Noyahtowa is a conlang of J. S. Burke's Proto-Central-Mountain (PCM) family; its parents are Hlholamelo and Qapakwonaq, and its major daughters are Hanoa?tsi, Shashuska and Oh?iyopa. The PCM family is heavily inspired by Algonquian and Iroquoian.
The simple Noyahtowa consonants are p, t, k, f, s, sh, x, lh, tl, m, n, w, y, and l. The last five are inherently voiced; the others are voiceless and lenis. The vowels are a, e, i, and o; they distinguish by three degrees of pitch. Of the consonants, p, k, f and lh are rare phonemes; the most common consonants are m, n, t, and x.
Noyahtowa features a unitary head-marking morphology which is highly fusional and capable of remarkable flexibility and specificity; the language is a paradigm case of the type generally called polysynthetic. Words are often long and descriptive to a degree unknown in English, and bring to mind Sapir's "tiny imagist poems" description of the Algonquian languages.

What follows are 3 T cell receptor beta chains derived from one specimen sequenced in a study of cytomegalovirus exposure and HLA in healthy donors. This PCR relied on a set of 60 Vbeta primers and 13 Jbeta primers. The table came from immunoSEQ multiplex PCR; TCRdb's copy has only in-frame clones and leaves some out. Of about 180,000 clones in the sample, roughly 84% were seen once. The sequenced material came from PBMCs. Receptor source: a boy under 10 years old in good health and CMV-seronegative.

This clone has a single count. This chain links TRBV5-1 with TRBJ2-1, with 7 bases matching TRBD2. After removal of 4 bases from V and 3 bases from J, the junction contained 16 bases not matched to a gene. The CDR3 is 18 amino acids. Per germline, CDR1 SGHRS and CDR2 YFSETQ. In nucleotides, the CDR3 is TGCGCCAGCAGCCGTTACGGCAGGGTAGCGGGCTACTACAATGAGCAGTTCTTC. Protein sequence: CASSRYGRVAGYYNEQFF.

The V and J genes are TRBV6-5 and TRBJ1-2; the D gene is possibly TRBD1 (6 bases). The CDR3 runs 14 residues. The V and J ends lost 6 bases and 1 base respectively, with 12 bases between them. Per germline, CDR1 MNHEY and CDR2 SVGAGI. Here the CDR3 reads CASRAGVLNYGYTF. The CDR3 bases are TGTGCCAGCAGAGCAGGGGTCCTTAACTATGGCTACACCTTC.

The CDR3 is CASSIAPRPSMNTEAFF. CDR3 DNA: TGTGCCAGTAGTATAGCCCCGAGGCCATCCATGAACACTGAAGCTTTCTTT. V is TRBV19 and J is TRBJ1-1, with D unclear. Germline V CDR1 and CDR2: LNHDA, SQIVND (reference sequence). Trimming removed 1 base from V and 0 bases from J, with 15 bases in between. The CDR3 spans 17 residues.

When speakers want to express something more complex than what a single given word encompasses, they do not add words to a sentence — they make the word larger by incorporating the extra elements into it. Lawamasanan, a scribe who worked alongside Kayasahta, described his native language this way, when comparing it to what was known of Bankaska at the time:
"Unlike [Bankaska], our speech abhors a single idea cut off from all others, sitting alone. Our words are clans of many varied members. The pieces of them all gather together, stand shoulder to shoulder, and run as one."
J. S. Burke says that Noyahtowa is intended to be kinæsthetic, meaning that it emphasizes touch and sensation rather than visual or abstract ideas. It is part of a theory in linguistics that the Algonquian and Iroquoian languages are based on a mindset quite different from that of English.
The language's pronominal system distinguishes four persons (1st, 2nd, 3rd and 4th or obviative), two numbers (singular and plural), animacy (animate and inanimate), formality (formal and informal) and inclusivity and exclusivity on the plural first person.